Saguaro National Park

Things To Do

Description - Climate/Maps - Overview - Nearby

Saguaro West

Scenic Drive

The 6-mile Bajada Loop Drive passes through dense Saguaro forests. This graded dirt road begins 1.5 miles from the information center. A guidebook is available. Persons with motor homes or trailers should check road conditions before starting the drive.


A hike in Saguaro West can be a stroll on a nature trail or a day-long wilderness trek. Within 1 mile of the information center are 2 nature trails.

  • The Cactus Garden Trail, located at the center, follows a level paved walkway through a collection of desert plants.
  • The Desert Discovery Nature Trail loops 0.5 mile along the gently sloping bajadas at the foot of the Tucson Mountains.
  • Valley View Overlook Trail is a 1.5-mile roundtrip with spectacular views of mountains and desert scenery and extensive Saguaro forests.

Saguaro East

Picnic Areas

There are 2 picnic areas in Saguaro East, both located along the Cactus Forest Drive. Each has picnic tables, fire grills, and pit toilets. They do not have drinking water.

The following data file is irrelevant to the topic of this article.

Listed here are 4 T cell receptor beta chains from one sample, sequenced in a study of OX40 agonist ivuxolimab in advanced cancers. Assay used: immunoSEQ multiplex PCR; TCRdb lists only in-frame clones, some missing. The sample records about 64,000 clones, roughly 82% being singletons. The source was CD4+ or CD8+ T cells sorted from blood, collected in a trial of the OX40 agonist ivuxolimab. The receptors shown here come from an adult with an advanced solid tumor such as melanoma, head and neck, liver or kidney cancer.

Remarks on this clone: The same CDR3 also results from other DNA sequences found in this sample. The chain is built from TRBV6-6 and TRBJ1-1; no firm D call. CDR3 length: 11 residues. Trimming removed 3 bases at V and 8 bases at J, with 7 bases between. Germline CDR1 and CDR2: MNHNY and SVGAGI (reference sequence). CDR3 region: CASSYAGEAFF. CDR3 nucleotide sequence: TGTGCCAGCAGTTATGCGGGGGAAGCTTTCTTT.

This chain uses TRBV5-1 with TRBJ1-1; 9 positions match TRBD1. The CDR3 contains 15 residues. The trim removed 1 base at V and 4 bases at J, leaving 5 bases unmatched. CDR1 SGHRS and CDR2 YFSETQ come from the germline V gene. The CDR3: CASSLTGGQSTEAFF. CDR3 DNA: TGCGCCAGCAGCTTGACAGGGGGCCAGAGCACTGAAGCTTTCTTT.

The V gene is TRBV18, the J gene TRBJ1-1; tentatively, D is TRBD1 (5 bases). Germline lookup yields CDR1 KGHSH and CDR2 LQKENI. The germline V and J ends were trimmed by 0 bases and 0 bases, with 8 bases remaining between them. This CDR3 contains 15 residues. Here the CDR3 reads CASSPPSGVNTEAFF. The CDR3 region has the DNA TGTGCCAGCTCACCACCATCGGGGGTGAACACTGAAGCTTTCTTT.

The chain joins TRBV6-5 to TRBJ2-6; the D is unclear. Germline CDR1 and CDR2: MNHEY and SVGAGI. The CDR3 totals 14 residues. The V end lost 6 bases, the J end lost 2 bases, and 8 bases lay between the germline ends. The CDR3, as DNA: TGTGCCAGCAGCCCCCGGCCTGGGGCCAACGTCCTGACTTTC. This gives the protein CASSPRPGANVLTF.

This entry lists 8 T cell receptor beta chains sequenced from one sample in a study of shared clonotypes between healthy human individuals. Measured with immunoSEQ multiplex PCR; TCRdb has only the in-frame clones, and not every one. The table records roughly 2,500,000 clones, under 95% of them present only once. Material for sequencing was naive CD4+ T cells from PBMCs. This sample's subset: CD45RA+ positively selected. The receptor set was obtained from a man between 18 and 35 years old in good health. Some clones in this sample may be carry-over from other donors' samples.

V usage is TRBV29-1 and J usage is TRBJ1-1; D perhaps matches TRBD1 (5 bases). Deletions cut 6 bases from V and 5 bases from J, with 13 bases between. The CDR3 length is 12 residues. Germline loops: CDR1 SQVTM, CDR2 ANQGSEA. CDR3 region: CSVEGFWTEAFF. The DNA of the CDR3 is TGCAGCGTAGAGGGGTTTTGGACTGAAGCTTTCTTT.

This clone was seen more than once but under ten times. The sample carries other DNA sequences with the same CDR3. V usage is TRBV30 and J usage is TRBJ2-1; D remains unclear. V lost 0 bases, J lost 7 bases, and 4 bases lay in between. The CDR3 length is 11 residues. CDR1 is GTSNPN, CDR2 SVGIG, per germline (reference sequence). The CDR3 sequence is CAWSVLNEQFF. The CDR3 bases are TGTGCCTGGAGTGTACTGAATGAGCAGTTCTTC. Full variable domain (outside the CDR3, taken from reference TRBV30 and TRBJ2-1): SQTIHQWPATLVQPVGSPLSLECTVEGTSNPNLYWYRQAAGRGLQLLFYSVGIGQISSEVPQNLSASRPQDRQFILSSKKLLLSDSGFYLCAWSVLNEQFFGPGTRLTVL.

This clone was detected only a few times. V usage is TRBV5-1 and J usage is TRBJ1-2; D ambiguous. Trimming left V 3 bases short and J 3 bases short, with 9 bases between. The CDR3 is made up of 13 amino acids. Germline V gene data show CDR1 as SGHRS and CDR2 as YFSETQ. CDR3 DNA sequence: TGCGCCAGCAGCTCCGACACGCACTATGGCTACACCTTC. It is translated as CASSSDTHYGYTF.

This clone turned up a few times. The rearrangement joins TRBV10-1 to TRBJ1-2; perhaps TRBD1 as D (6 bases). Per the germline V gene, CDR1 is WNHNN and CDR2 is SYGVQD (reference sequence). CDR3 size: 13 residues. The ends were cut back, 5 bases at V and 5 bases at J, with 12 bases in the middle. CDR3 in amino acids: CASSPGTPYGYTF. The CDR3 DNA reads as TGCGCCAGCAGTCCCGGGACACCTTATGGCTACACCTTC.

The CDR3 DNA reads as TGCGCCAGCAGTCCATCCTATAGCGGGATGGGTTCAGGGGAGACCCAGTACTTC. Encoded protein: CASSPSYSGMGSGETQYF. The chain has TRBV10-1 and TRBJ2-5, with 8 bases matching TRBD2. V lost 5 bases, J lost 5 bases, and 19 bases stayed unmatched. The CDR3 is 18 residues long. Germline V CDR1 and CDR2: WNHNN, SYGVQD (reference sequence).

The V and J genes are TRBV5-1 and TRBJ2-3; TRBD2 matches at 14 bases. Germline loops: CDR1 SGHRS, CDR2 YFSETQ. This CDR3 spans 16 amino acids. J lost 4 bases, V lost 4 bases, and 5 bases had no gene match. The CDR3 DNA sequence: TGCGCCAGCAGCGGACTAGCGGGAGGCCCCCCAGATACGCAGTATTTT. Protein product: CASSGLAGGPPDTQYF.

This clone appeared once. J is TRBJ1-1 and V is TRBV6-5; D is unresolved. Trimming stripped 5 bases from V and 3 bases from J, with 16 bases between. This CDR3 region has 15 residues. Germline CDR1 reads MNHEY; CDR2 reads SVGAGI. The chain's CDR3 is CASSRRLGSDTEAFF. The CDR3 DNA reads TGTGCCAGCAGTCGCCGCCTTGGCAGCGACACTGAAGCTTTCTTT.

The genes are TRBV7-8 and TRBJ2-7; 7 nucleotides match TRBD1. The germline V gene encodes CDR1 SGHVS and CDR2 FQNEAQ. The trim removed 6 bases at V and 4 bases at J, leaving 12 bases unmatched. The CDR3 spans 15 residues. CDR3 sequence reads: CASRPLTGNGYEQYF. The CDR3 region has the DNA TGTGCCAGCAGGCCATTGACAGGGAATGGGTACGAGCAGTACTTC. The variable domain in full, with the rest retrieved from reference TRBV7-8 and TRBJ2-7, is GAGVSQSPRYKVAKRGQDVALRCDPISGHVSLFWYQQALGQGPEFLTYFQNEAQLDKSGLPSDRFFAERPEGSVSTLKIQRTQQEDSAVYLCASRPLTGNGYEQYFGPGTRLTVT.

Scenic Drive

The 8-mile Cactus Forest Drive winds through the heart of an extensive saguaro forest and offers a close leisurely look at a variety of Sonoran Desert life. This one-way road, which begins at the visitor center, is paved.


About 128 miles of trails wind through the desert and mountain country of Saguaro East. Short hikes will introduce you to the plant and animal life of the Sonoran Desert.

The 1/4-mile paved Desert Ecology Trail, located along Cactus Forest Drive, provides a brief explanation of water's role in the desert. This self-guiding trail is accessible to the disabled. Many other trails along the scenic drive are suitable for short hikes into the nearly pristine desert environment of this area. For information on these trails, stop at the visitor center.

Several longer hiking trails penetrate the vast wilderness of the Rincon Mountains and their foothills. This is part of the park few people experience because is it accessible only by foot or on horseback. It is quite unlike the lowland cactus deserts. In the Rincon Mountains, woodlands of scrub oak and pine and forests of ponderosa pine and Douglas fir, similar to those of the northern United States and southern Canada, prevail.

Because many of the trails of Saguaro East intersect one another, trips of varying length can be planned. Horseback riding is permitted on all trails except the Tanque Verde Ridge Trail, Miller Creek Trail, and the Rincon Peak Trail. Before hiking or horseback riding into the Rincon Mountains. Check with a park ranger for trail conditions.

Backcountry camping is allowed but only at designated sites. Backcountry use permits must be obtained at the visitor center in advance of an overnight trip.

Description - Climate/Maps - Overview - Nearby


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